Général is the French word for general.
In France, army generals are named after the type of unit they command. In ascending order there are two ranks :
- Général de brigade ("brigade general").
- Général de division ("divisional general").
Officers of the rank of général de division can receive different positions and styles (rang et appellation) :
- Général de corps d'armée ("corps general").
- Général d'armée ("army general").
The appointment of maréchal de France, wearing seven stars, is purely honorary.
- Maréchal de France ("Marshal of France").
Read more about General: History
Other articles related to "general":
... Speck April 29, 1940 Generalleutnant Rudolf Sintzenich November 1, 1940 General Friedrich Kühn March 22, 1941 Generalleutnant Heinrich von Prittwitz und Gaffron April ...
... could not keep pace with the rapid development and progress of general-purpose computers ... most database systems nowadays are software systems running on general-purpose hardware, using general-purpose computer data storage ...
... November 6 – Apartheid The United Nations General Assembly passes a resolution condemning South Africa's racist apartheid policies, and calls for ... November 30 – The United Nations General Assembly elects U Thant of Burma as the new UN Secretary-General ...
... Janet Wood Reno (born July 21, 1938), served as the Attorney General of the United States, from 1993 to 2001 ... She was the first woman to serve as Attorney General and the second longest serving Attorney General after William Wirt ...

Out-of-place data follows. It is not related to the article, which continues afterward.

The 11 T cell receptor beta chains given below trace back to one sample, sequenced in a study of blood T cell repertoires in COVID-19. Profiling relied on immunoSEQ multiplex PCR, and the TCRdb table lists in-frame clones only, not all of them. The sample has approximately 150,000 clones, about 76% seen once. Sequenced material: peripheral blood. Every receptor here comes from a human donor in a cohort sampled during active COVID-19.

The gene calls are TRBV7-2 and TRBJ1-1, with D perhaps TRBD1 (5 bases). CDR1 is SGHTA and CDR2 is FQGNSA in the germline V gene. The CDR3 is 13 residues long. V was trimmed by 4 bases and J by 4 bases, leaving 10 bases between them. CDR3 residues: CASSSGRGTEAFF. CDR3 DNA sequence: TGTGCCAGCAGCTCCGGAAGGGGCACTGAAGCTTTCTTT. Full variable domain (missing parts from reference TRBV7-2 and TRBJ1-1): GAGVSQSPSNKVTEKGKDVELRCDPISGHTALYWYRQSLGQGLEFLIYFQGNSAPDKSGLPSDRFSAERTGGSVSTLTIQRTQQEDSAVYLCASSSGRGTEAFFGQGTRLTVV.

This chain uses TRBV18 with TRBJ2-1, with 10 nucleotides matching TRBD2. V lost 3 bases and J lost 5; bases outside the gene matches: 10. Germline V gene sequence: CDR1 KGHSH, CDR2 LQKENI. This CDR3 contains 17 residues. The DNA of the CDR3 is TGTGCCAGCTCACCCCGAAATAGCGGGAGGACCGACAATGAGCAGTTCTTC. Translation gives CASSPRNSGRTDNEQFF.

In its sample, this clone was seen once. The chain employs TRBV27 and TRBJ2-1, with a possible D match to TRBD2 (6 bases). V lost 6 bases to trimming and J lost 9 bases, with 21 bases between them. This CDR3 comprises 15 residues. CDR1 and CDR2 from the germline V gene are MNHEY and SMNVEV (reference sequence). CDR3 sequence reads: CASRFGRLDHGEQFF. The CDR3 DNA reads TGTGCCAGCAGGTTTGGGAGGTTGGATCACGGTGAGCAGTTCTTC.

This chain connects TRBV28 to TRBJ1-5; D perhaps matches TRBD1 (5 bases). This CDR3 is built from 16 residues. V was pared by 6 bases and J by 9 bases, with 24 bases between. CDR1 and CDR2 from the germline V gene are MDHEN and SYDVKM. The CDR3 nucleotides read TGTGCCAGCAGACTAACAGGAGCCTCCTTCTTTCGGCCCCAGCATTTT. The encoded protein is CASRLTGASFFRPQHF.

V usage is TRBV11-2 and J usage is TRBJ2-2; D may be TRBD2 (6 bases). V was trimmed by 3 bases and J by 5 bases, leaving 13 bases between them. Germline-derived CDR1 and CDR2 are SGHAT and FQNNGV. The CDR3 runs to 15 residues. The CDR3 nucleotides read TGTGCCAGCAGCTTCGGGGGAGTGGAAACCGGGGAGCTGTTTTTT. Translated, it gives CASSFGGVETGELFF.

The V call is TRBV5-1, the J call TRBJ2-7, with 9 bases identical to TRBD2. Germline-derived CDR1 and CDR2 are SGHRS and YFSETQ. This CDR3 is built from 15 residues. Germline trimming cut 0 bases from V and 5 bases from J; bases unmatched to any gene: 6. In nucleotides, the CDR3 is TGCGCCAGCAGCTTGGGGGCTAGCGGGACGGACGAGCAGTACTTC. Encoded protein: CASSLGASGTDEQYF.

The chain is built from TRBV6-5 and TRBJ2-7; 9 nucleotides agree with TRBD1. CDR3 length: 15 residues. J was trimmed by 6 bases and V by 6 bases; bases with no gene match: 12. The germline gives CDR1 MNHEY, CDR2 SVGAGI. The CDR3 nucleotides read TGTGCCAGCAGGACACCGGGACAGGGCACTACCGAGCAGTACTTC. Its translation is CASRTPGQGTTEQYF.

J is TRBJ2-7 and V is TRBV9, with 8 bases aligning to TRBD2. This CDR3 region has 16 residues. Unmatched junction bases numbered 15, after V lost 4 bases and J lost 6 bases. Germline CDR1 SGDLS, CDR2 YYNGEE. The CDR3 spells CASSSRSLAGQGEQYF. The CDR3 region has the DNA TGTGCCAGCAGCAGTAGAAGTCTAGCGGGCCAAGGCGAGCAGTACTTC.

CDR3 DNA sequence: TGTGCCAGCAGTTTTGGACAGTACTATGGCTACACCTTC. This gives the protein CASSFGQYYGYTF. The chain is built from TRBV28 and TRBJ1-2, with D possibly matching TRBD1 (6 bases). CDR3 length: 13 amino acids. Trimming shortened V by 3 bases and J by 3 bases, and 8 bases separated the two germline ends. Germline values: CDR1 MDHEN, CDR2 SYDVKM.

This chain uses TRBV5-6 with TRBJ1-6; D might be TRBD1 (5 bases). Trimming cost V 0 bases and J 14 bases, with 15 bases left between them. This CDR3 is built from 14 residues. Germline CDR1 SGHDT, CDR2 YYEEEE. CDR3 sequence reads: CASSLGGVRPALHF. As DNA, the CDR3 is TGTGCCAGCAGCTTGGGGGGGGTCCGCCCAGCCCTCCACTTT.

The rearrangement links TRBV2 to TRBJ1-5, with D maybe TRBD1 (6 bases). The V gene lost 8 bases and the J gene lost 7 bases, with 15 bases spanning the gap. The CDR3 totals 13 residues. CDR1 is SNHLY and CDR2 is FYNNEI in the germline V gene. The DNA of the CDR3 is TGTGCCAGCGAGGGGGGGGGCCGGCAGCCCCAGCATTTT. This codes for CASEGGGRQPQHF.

... to serve as the United States Attorney General ... Reno remained Attorney General for the rest of Clinton's presidency, making her the longest-serving Attorney General since William Wirt in 1829 ...
Famous quotes containing the word general:
“Without metaphor the handling of general concepts such as culture and civilization becomes impossible, and that of disease and disorder is the obvious one for the case in point. Is not crisis itself a concept we owe to Hippocrates? In the social and cultural domain no metaphor is more apt than the pathological one.”
—Johan Huizinga (18721945)
“Every writer is necessarily a criticthat is, each sentence is a skeleton accompanied by enormous activity of rejection; and each selection is governed by general principles concerning truth, force, beauty, and so on.... The critic that is in every fabulist is like the icebergnine-tenths of him is under water.”
—Thornton Wilder (18971975)
“Amid the pressure of great events, a general principle gives no help.”
—Georg Wilhelm Friedrich Hegel (17701831)